Southend Council is warning bathers not to use a Leigh beach after raised levels of dangerous bacteria was found.

Water at Bell Wharf water has been reclassified as “poor” following test results which revealed the presence of E-coli and intestinal enterocci, most commonly found in faeces.

Sampling of the bathing water quality at Leigh Bell Wharf in 2018 had shown an overall improvement against the previous year. However, as bathing waters are classified according to the average sampling results over a four-year period, the latest result means that Leigh Bell Wharf now falls below the level required for a “sufficient” rating.

In the coming days, Southend Council officers will erect signs bearing the words "advice against bathing" at the beach. Similar advice will also be given on the council’s and the Visit Southend website.

Since raised levels of bacteria were identified in samples, Southend Council, The Environment Agency and Anglian Water have been working closely together to tackle potential sources of contamination and help the beach regain a rating of “sufficient” or higher.

Scott Dolling, director of culture, tourism and property at Southend Council, said: “Clearly, it is very disappointing that the bathing waters at Leigh Bell Wharf have been reclassified, despite the improved water quality last year.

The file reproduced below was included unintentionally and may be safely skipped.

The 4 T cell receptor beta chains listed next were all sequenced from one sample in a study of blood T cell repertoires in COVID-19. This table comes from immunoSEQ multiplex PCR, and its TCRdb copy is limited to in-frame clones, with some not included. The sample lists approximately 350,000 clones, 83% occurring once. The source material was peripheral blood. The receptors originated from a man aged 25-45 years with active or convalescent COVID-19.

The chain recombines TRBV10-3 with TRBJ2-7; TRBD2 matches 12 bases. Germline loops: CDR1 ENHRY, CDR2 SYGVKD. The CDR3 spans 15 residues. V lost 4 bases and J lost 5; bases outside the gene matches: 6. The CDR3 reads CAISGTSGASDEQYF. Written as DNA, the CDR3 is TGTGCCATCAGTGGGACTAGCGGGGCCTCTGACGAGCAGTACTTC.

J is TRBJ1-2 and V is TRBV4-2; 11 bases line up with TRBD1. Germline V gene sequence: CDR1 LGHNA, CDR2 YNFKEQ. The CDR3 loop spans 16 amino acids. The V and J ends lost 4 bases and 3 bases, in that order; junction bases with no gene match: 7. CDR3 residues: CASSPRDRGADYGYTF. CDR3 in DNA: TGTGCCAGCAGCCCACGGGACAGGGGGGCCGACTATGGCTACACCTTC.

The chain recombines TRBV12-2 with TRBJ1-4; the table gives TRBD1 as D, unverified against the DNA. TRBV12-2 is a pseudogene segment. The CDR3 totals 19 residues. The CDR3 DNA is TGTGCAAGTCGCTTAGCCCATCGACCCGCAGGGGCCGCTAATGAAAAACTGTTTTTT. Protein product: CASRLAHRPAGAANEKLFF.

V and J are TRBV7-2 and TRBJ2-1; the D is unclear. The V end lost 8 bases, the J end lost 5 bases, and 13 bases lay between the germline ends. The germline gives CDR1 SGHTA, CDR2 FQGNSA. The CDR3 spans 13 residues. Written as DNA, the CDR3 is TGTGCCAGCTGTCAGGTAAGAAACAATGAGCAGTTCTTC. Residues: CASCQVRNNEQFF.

“However, we have a duty to ensure that the public is able to make informed choices about whether or not to swim in our coastal waters and that is exactly what we are doing.

“Over the past months, we have been working hard with the Environment Agency and Anglian Water, who own the sewage system, to identify possible sources of contamination and take action. Together, we aim to improve the bathing water quality, improve future sampling results and see the beach reclassified as at least “sufficient” in future years. However, until then, we advise the public not to bathe there.”

Anna Burns, Area Environment Manager at the Environment Agency said: “Despite the deterioration in the overall classification, we were encouraged to see the improvement in last year’s bathing water results for Leigh. We are committed to continuing our work with Anglian Water and Southend Council to eliminate pollution sources and improve water quality again this season.

An Anglian Water spokesperson said: “We have invested over £150,000 towards understanding the issues affecting Leigh Bell Wharf bathing waters. Together with Southend Council and the Environment Agency, we are using state-of-the-art technology including CCTV, dye tracing, sampling and on-foot surveys of the coastal area surrounding the bathing water to understand what is causing the issue.

“We also continue to monitor our equipment to ensure it is working as well as it should. Although it is likely to be the result of several sources of environmental pollution having a combined detrimental effect, we remain committed to working together to improve the bathing water for beach-goers in Southend.”